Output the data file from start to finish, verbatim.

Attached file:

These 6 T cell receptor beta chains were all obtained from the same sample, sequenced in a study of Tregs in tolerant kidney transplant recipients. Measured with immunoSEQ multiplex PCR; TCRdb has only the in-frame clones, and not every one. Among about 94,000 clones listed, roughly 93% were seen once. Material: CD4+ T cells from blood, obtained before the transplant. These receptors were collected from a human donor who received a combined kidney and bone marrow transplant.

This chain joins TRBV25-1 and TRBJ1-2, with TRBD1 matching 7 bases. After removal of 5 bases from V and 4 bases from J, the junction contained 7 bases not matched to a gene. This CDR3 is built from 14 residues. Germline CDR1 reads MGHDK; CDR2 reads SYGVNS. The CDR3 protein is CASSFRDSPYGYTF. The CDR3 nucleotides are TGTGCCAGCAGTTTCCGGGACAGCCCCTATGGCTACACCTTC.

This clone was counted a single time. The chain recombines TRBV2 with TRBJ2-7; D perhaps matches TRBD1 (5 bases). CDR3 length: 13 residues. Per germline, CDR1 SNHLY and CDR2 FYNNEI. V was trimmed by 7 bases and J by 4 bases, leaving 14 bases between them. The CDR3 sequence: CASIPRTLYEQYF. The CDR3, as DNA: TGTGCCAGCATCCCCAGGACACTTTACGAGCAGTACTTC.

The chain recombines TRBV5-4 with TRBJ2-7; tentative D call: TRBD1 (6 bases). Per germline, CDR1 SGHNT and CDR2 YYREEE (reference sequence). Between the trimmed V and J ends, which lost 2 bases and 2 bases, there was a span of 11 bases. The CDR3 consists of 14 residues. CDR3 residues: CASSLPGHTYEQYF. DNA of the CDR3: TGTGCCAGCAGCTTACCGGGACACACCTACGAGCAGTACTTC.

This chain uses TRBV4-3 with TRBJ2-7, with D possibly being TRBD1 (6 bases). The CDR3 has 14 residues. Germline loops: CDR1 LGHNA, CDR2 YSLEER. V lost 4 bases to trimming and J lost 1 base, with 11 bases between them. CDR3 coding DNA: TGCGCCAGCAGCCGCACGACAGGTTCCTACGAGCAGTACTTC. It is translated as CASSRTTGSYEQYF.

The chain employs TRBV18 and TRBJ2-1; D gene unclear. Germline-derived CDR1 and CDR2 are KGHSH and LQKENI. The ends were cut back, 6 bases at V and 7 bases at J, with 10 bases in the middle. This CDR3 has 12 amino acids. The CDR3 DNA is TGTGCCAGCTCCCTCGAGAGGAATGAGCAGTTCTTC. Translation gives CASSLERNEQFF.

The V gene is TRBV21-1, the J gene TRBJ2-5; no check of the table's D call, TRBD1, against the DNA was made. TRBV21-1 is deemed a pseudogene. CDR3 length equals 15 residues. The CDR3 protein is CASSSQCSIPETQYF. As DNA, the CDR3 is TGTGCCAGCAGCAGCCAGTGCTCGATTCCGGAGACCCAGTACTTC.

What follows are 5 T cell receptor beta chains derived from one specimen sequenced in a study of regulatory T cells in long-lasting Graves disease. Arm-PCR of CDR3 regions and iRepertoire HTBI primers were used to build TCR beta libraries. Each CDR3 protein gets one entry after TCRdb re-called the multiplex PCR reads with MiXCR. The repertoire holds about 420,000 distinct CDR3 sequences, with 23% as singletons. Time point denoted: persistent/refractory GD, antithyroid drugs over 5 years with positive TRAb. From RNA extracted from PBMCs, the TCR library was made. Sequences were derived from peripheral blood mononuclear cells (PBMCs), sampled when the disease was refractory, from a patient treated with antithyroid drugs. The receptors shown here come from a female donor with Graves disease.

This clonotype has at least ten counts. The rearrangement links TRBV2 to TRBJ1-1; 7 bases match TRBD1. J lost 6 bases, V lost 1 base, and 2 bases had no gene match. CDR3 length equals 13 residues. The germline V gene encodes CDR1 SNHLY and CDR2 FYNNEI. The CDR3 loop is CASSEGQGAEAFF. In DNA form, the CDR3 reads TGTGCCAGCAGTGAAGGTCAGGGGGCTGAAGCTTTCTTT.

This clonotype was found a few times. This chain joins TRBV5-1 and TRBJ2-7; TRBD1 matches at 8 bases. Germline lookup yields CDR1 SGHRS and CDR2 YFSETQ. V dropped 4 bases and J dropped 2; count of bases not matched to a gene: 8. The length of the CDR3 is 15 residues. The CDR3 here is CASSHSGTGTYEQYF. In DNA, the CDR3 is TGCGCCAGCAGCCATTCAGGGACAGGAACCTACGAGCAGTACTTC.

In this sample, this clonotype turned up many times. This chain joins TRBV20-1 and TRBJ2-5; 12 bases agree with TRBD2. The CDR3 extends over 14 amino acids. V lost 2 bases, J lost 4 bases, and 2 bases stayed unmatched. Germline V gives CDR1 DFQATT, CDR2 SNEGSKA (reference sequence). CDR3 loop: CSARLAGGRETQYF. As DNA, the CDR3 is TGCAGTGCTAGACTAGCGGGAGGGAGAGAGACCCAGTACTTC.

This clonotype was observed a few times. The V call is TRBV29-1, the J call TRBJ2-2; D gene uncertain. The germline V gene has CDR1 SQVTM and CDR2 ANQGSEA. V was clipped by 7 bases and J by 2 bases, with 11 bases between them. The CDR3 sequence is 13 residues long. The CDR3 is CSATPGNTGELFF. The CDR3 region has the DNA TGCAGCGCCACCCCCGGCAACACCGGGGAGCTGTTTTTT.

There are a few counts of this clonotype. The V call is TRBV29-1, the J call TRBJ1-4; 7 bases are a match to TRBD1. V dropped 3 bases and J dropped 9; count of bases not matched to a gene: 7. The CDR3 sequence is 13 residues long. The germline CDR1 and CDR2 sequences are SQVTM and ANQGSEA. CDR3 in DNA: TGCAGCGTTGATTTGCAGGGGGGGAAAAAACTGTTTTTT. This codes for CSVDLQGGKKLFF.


These 6 T cell receptor beta chains were all obtained from the same sample, sequenced in a study of Tregs in tolerant kidney transplant recipients. Measured with immunoSEQ multiplex PCR; TCRdb has only the in-frame clones, and not every one. Among about 94,000 clones listed, roughly 93% were seen once. Material: CD4+ T cells from blood, obtained before the transplant. These receptors were collected from a human donor who received a combined kidney and bone marrow transplant.

This chain joins TRBV25-1 and TRBJ1-2, with TRBD1 matching 7 bases. After removal of 5 bases from V and 4 bases from J, the junction contained 7 bases not matched to a gene. This CDR3 is built from 14 residues. Germline CDR1 reads MGHDK; CDR2 reads SYGVNS. The CDR3 protein is CASSFRDSPYGYTF. The CDR3 nucleotides are TGTGCCAGCAGTTTCCGGGACAGCCCCTATGGCTACACCTTC.

This clone was counted a single time. The chain recombines TRBV2 with TRBJ2-7; D perhaps matches TRBD1 (5 bases). CDR3 length: 13 residues. Per germline, CDR1 SNHLY and CDR2 FYNNEI. V was trimmed by 7 bases and J by 4 bases, leaving 14 bases between them. The CDR3 sequence: CASIPRTLYEQYF. The CDR3, as DNA: TGTGCCAGCATCCCCAGGACACTTTACGAGCAGTACTTC.

The chain recombines TRBV5-4 with TRBJ2-7; tentative D call: TRBD1 (6 bases). Per germline, CDR1 SGHNT and CDR2 YYREEE (reference sequence). Between the trimmed V and J ends, which lost 2 bases and 2 bases, there was a span of 11 bases. The CDR3 consists of 14 residues. CDR3 residues: CASSLPGHTYEQYF. DNA of the CDR3: TGTGCCAGCAGCTTACCGGGACACACCTACGAGCAGTACTTC.

This chain uses TRBV4-3 with TRBJ2-7, with D possibly being TRBD1 (6 bases). The CDR3 has 14 residues. Germline loops: CDR1 LGHNA, CDR2 YSLEER. V lost 4 bases to trimming and J lost 1 base, with 11 bases between them. CDR3 coding DNA: TGCGCCAGCAGCCGCACGACAGGTTCCTACGAGCAGTACTTC. It is translated as CASSRTTGSYEQYF.

The chain employs TRBV18 and TRBJ2-1; D gene unclear. Germline-derived CDR1 and CDR2 are KGHSH and LQKENI. The ends were cut back, 6 bases at V and 7 bases at J, with 10 bases in the middle. This CDR3 has 12 amino acids. The CDR3 DNA is TGTGCCAGCTCCCTCGAGAGGAATGAGCAGTTCTTC. Translation gives CASSLERNEQFF.

The V gene is TRBV21-1, the J gene TRBJ2-5; no check of the table's D call, TRBD1, against the DNA was made. TRBV21-1 is deemed a pseudogene. CDR3 length equals 15 residues. The CDR3 protein is CASSSQCSIPETQYF. As DNA, the CDR3 is TGTGCCAGCAGCAGCCAGTGCTCGATTCCGGAGACCCAGTACTTC.

What follows are 5 T cell receptor beta chains derived from one specimen sequenced in a study of regulatory T cells in long-lasting Graves disease. Arm-PCR of CDR3 regions and iRepertoire HTBI primers were used to build TCR beta libraries. Each CDR3 protein gets one entry after TCRdb re-called the multiplex PCR reads with MiXCR. The repertoire holds about 420,000 distinct CDR3 sequences, with 23% as singletons. Time point denoted: persistent/refractory GD, antithyroid drugs over 5 years with positive TRAb. From RNA extracted from PBMCs, the TCR library was made. Sequences were derived from peripheral blood mononuclear cells (PBMCs), sampled when the disease was refractory, from a patient treated with antithyroid drugs. The receptors shown here come from a female donor with Graves disease.

This clonotype has at least ten counts. The rearrangement links TRBV2 to TRBJ1-1; 7 bases match TRBD1. J lost 6 bases, V lost 1 base, and 2 bases had no gene match. CDR3 length equals 13 residues. The germline V gene encodes CDR1 SNHLY and CDR2 FYNNEI. The CDR3 loop is CASSEGQGAEAFF. In DNA form, the CDR3 reads TGTGCCAGCAGTGAAGGTCAGGGGGCTGAAGCTTTCTTT.

This clonotype was found a few times. This chain joins TRBV5-1 and TRBJ2-7; TRBD1 matches at 8 bases. Germline lookup yields CDR1 SGHRS and CDR2 YFSETQ. V dropped 4 bases and J dropped 2; count of bases not matched to a gene: 8. The length of the CDR3 is 15 residues. The CDR3 here is CASSHSGTGTYEQYF. In DNA, the CDR3 is TGCGCCAGCAGCCATTCAGGGACAGGAACCTACGAGCAGTACTTC.

In this sample, this clonotype turned up many times. This chain joins TRBV20-1 and TRBJ2-5; 12 bases agree with TRBD2. The CDR3 extends over 14 amino acids. V lost 2 bases, J lost 4 bases, and 2 bases stayed unmatched. Germline V gives CDR1 DFQATT, CDR2 SNEGSKA (reference sequence). CDR3 loop: CSARLAGGRETQYF. As DNA, the CDR3 is TGCAGTGCTAGACTAGCGGGAGGGAGAGAGACCCAGTACTTC.

This clonotype was observed a few times. The V call is TRBV29-1, the J call TRBJ2-2; D gene uncertain. The germline V gene has CDR1 SQVTM and CDR2 ANQGSEA. V was clipped by 7 bases and J by 2 bases, with 11 bases between them. The CDR3 sequence is 13 residues long. The CDR3 is CSATPGNTGELFF. The CDR3 region has the DNA TGCAGCGCCACCCCCGGCAACACCGGGGAGCTGTTTTTT.

There are a few counts of this clonotype. The V call is TRBV29-1, the J call TRBJ1-4; 7 bases are a match to TRBD1. V dropped 3 bases and J dropped 9; count of bases not matched to a gene: 7. The CDR3 sequence is 13 residues long. The germline CDR1 and CDR2 sequences are SQVTM and ANQGSEA. CDR3 in DNA: TGCAGCGTTGATTTGCAGGGGGGGAAAAAACTGTTTTTT. This codes for CSVDLQGGKKLFF.